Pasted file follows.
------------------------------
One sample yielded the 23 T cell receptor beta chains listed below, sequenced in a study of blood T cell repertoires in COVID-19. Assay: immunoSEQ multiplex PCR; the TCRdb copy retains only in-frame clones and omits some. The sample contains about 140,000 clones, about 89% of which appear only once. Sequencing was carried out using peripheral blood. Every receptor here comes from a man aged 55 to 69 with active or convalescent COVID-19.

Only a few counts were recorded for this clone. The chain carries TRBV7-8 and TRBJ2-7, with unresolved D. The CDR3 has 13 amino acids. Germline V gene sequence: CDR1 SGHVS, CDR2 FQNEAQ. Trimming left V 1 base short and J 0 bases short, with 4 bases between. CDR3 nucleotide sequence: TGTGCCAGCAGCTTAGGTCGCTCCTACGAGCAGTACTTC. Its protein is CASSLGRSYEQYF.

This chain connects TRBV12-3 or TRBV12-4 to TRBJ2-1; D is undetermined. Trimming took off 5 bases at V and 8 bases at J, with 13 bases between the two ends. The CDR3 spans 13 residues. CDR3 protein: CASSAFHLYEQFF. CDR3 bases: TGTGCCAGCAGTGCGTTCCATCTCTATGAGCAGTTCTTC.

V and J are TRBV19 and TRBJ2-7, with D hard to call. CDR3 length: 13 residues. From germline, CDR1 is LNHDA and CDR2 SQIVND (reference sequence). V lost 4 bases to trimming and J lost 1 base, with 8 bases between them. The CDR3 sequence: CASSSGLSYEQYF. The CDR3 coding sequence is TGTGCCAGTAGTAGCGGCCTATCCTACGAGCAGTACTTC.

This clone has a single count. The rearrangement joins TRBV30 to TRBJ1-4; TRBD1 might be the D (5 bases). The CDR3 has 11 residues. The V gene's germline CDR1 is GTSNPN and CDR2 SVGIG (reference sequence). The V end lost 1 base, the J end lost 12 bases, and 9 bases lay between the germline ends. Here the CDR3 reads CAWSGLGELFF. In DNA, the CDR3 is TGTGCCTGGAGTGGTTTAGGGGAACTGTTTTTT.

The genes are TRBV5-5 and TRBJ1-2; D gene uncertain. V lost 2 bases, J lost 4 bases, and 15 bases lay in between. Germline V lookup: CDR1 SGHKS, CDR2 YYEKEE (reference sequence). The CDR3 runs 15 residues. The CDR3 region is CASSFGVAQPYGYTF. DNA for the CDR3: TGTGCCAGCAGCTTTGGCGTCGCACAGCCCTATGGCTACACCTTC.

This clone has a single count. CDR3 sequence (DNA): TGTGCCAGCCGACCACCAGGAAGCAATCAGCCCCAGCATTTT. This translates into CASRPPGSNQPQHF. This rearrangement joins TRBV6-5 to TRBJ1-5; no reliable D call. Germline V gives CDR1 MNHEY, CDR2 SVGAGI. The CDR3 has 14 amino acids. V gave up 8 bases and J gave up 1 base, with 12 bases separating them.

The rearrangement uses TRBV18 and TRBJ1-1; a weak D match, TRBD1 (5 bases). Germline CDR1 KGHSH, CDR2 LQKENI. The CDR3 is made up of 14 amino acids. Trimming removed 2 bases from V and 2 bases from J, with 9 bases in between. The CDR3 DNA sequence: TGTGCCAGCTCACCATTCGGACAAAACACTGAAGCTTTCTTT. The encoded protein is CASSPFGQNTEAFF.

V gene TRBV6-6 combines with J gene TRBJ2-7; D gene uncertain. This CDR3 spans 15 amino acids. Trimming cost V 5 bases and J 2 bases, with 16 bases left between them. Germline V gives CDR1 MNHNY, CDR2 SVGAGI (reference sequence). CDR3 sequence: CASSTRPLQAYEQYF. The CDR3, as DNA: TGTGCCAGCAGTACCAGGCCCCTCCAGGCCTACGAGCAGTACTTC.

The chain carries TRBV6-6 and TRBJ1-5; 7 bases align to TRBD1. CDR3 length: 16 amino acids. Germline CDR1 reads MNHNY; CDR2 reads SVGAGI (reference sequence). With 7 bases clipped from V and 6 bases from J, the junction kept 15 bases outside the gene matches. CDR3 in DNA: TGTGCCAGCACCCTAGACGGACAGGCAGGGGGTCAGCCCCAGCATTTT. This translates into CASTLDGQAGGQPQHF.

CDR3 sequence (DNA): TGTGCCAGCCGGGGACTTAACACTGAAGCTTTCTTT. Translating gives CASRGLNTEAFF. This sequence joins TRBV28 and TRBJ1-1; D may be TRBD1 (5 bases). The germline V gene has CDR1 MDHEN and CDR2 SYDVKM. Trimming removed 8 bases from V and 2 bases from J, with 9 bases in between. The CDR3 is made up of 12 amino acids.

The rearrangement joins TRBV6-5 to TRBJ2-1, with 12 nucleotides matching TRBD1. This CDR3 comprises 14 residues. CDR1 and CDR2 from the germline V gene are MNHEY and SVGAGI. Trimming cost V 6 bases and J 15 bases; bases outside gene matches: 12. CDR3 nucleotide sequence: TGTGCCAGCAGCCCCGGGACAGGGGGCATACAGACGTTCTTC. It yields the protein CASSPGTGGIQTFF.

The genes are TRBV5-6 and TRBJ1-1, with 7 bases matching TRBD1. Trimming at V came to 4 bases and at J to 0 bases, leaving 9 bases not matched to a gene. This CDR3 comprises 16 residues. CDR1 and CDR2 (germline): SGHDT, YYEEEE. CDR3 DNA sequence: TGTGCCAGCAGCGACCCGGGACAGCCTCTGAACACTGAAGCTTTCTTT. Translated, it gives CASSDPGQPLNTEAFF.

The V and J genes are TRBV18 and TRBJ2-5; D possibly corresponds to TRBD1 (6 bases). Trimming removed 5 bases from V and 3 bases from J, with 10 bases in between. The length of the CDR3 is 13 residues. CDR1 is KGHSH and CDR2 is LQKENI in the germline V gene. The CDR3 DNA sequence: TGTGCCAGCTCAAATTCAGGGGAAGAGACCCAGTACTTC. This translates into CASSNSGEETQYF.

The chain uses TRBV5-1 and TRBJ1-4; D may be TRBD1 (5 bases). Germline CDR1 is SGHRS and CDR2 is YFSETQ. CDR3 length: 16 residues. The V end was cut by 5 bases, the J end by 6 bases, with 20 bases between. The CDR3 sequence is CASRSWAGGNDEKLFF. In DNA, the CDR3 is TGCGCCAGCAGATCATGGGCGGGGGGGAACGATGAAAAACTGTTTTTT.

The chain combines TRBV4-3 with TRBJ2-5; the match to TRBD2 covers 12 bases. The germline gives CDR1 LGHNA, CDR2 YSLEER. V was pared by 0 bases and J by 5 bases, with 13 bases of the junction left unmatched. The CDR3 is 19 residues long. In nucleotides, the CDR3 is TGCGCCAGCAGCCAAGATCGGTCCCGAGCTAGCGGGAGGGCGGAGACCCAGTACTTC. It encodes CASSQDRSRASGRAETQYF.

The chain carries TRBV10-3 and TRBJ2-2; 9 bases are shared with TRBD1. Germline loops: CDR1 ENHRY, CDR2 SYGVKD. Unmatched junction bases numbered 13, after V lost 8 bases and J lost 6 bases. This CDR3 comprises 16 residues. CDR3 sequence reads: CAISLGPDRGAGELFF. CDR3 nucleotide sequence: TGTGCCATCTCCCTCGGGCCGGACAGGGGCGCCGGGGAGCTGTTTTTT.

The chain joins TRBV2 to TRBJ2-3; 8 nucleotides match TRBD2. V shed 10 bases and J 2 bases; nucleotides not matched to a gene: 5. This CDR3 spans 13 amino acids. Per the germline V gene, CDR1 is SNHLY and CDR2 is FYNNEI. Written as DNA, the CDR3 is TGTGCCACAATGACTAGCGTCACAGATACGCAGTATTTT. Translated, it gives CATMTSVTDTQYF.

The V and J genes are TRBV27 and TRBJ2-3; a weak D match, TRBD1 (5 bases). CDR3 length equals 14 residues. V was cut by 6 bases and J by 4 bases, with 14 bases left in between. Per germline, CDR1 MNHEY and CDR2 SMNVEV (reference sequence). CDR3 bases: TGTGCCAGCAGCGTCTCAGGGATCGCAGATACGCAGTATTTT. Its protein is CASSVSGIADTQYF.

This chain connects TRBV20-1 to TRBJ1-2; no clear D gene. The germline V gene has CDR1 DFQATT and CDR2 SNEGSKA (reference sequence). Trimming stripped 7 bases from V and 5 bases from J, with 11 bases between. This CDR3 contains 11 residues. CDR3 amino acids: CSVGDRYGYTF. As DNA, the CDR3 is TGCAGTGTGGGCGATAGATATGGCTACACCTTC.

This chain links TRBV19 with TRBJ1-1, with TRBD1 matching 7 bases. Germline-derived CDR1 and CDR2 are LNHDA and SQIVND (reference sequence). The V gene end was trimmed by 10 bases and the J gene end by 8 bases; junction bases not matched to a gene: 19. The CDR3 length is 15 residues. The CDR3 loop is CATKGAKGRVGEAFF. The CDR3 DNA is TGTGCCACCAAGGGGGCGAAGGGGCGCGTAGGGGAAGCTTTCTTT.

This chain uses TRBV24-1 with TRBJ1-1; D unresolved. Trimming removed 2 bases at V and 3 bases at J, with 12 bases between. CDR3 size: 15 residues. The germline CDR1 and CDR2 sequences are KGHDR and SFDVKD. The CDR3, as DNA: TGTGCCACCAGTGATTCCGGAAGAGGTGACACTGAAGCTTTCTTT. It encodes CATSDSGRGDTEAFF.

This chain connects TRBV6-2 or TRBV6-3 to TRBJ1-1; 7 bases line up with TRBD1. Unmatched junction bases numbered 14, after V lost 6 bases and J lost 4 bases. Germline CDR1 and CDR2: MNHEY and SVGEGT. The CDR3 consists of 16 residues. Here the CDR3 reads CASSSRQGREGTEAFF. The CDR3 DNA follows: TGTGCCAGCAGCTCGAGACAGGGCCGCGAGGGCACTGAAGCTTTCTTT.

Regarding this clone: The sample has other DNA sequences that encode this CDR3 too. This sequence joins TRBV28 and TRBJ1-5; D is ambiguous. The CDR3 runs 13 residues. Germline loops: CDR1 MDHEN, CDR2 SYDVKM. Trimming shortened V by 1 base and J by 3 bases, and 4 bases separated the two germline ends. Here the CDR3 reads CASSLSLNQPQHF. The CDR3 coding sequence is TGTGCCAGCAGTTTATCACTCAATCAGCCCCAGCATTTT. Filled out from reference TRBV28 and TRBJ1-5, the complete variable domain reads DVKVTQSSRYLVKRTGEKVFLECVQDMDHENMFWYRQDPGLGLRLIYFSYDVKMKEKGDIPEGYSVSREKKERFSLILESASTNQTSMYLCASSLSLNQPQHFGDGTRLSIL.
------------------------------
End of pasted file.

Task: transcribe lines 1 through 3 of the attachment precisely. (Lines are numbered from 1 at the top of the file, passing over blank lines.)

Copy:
One sample yielded the 23 T cell receptor beta chains listed below, sequenced in a study of blood T cell repertoires in COVID-19. Assay: immunoSEQ multiplex PCR; the TCRdb copy retains only in-frame clones and omits some. The sample contains about 140,000 clones, about 89% of which appear only once. Sequencing was carried out using peripheral blood. Every receptor here comes from a man aged 55 to 69 with active or convalescent COVID-19.

Only a few counts were recorded for this clone. The chain carries TRBV7-8 and TRBJ2-7, with unresolved D. The CDR3 has 13 amino acids. Germline V gene sequence: CDR1 SGHVS, CDR2 FQNEAQ. Trimming left V 1 base short and J 0 bases short, with 4 bases between. CDR3 nucleotide sequence: TGTGCCAGCAGCTTAGGTCGCTCCTACGAGCAGTACTTC. Its protein is CASSLGRSYEQYF.

This chain connects TRBV12-3 or TRBV12-4 to TRBJ2-1; D is undetermined. Trimming took off 5 bases at V and 8 bases at J, with 13 bases between the two ends. The CDR3 spans 13 residues. CDR3 protein: CASSAFHLYEQFF. CDR3 bases: TGTGCCAGCAGTGCGTTCCATCTCTATGAGCAGTTCTTC.